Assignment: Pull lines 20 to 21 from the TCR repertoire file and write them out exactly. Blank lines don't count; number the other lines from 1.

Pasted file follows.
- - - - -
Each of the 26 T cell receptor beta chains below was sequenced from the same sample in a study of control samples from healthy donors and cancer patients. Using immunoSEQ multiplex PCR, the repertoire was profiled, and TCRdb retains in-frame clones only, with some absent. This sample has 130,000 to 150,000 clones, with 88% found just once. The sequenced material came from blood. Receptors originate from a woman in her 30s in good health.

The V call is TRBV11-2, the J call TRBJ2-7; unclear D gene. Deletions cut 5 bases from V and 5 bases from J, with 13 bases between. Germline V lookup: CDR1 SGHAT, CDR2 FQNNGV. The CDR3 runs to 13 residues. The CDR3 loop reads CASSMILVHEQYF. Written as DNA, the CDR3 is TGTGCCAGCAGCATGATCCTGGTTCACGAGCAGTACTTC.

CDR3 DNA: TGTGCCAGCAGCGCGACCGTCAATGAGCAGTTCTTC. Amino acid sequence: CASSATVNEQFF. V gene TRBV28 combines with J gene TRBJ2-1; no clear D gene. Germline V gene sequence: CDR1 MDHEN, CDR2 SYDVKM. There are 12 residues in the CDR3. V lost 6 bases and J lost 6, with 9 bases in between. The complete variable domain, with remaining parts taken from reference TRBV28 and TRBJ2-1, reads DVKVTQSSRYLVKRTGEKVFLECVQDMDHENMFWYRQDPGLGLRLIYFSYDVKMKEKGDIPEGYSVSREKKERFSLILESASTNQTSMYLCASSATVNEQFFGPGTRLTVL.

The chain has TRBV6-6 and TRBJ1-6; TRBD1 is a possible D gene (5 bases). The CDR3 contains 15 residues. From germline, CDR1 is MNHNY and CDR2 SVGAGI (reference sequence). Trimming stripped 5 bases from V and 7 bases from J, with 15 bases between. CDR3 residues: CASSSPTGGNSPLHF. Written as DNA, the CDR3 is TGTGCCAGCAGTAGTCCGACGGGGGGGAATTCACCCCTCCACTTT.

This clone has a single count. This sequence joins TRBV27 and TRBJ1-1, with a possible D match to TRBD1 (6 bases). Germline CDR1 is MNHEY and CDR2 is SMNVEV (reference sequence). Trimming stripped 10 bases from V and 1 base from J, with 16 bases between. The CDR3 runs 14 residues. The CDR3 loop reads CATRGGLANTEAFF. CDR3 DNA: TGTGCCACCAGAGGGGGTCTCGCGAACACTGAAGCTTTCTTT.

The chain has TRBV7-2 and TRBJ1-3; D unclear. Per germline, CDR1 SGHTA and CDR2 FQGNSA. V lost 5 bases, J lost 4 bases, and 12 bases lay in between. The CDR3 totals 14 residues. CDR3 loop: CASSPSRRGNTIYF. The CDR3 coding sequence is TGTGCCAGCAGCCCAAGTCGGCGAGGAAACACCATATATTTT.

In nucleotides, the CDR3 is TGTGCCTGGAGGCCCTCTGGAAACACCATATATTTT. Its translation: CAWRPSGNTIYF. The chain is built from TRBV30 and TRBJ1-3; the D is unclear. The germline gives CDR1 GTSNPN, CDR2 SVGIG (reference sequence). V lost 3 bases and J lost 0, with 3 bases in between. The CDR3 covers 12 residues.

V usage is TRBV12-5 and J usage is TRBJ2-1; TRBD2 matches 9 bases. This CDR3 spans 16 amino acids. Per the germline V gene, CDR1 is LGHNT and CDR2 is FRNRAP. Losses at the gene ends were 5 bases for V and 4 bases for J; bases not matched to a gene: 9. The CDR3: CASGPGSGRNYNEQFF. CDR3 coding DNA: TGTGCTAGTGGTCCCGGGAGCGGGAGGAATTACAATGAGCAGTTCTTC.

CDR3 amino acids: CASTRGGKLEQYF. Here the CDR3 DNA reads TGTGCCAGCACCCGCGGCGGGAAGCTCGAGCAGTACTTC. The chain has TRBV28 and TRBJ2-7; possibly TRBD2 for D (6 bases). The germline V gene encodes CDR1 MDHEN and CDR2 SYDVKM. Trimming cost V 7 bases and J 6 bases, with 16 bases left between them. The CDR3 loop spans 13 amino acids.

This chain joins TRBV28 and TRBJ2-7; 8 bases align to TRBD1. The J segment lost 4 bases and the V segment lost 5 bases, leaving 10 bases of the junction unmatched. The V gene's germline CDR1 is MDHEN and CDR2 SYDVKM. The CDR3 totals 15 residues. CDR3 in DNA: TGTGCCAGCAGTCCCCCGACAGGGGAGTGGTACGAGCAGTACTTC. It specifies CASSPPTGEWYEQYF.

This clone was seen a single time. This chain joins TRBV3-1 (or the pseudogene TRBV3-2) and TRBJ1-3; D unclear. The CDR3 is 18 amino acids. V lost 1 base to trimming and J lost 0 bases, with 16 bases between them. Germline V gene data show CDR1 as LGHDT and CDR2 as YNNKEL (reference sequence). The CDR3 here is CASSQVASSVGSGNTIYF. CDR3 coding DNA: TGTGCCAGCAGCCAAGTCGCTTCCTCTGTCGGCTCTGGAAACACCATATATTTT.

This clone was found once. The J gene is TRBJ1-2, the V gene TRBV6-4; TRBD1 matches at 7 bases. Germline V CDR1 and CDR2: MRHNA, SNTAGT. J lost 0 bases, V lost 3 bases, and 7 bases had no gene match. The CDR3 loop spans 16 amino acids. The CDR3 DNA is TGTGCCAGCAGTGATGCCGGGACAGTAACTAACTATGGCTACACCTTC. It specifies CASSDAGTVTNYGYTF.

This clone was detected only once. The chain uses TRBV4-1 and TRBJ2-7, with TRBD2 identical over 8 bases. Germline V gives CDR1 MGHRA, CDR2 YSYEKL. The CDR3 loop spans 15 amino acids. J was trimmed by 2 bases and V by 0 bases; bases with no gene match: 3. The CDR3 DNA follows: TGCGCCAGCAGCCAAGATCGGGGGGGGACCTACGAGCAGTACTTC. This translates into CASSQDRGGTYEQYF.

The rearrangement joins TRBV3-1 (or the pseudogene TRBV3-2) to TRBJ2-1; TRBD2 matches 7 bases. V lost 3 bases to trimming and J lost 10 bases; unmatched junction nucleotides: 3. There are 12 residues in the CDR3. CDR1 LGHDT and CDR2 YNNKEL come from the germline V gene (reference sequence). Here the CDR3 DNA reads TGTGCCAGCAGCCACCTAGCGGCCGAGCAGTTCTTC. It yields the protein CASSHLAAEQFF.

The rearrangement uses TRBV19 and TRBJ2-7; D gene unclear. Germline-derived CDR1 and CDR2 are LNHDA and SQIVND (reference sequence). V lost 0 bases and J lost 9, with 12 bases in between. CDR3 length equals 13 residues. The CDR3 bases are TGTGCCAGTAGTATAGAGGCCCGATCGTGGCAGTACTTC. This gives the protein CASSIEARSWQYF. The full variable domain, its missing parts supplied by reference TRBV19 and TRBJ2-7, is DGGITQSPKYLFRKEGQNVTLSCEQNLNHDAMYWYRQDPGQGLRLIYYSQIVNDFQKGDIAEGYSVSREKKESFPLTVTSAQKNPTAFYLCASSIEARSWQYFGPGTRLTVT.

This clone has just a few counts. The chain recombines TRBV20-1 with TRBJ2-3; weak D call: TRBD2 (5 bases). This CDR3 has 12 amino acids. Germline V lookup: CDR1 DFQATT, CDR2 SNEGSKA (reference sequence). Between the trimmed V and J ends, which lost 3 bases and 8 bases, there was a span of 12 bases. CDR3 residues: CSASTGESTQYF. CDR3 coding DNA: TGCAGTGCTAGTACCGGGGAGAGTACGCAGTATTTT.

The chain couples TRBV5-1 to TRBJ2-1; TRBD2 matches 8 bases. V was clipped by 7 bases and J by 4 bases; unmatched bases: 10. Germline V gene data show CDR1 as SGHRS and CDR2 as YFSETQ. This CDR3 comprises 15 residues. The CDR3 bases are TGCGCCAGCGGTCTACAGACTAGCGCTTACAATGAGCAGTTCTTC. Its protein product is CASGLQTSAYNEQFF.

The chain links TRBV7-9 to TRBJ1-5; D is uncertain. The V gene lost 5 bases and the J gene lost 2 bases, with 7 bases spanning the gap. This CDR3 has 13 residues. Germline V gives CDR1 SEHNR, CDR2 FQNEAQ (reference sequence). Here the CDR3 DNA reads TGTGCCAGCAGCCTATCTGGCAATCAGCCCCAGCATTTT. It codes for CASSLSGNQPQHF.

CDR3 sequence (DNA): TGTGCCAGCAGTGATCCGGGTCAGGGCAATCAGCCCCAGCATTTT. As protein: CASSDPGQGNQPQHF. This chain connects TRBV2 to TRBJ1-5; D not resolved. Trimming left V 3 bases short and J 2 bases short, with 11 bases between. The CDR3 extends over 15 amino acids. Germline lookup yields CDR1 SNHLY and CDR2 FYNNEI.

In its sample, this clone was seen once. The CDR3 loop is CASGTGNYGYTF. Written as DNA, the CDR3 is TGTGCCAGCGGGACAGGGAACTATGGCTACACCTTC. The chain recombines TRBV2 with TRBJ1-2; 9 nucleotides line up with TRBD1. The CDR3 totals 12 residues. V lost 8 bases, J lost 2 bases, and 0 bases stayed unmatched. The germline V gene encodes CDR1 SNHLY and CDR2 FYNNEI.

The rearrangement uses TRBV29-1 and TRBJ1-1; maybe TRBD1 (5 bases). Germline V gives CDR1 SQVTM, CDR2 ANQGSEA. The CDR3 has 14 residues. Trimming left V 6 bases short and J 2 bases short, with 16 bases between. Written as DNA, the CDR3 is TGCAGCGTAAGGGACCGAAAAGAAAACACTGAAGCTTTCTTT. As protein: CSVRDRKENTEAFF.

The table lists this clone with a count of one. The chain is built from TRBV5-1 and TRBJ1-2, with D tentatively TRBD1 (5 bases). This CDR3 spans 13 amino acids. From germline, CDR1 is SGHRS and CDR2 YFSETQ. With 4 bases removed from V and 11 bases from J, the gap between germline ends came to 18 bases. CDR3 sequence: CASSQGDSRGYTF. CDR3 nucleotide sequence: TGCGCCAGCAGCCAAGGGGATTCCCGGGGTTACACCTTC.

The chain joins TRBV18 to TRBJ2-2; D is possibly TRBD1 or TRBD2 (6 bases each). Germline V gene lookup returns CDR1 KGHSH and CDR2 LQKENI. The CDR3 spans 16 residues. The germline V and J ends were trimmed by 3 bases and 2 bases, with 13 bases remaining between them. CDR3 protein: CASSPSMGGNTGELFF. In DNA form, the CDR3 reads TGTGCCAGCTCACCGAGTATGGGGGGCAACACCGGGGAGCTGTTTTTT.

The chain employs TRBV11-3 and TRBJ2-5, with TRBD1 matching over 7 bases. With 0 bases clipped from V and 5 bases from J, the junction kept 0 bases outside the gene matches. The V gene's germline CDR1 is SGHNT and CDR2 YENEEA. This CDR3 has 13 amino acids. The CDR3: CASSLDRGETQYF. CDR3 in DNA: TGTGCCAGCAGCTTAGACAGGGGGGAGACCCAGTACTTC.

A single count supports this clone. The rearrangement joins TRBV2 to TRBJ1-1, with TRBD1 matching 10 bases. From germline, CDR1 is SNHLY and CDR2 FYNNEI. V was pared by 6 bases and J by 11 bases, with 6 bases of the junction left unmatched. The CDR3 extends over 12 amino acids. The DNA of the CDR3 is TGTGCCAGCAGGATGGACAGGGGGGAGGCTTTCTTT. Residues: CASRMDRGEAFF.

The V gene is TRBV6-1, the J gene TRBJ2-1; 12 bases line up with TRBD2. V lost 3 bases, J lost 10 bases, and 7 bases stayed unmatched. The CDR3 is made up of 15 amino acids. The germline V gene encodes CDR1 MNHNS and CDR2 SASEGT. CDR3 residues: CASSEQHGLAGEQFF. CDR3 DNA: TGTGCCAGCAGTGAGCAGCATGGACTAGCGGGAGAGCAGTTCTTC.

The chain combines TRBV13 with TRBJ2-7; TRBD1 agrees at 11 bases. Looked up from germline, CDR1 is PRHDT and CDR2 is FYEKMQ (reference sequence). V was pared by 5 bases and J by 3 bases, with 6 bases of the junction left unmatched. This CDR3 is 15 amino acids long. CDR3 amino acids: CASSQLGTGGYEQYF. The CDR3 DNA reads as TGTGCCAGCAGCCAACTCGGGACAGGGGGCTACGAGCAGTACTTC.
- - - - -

In its sample, this clone was seen once. The CDR3 loop is CASGTGNYGYTF. Written as DNA, the CDR3 is TGTGCCAGCGGGACAGGGAACTATGGCTACACCTTC. The chain recombines TRBV2 with TRBJ1-2; 9 nucleotides line up with TRBD1. The CDR3 totals 12 residues. V lost 8 bases, J lost 2 bases, and 0 bases stayed unmatched. The germline V gene encodes CDR1 SNHLY and CDR2 FYNNEI.

The rearrangement uses TRBV29-1 and TRBJ1-1; maybe TRBD1 (5 bases). Germline V gives CDR1 SQVTM, CDR2 ANQGSEA. The CDR3 has 14 residues. Trimming left V 6 bases short and J 2 bases short, with 16 bases between. Written as DNA, the CDR3 is TGCAGCGTAAGGGACCGAAAAGAAAACACTGAAGCTTTCTTT. As protein: CSVRDRKENTEAFF.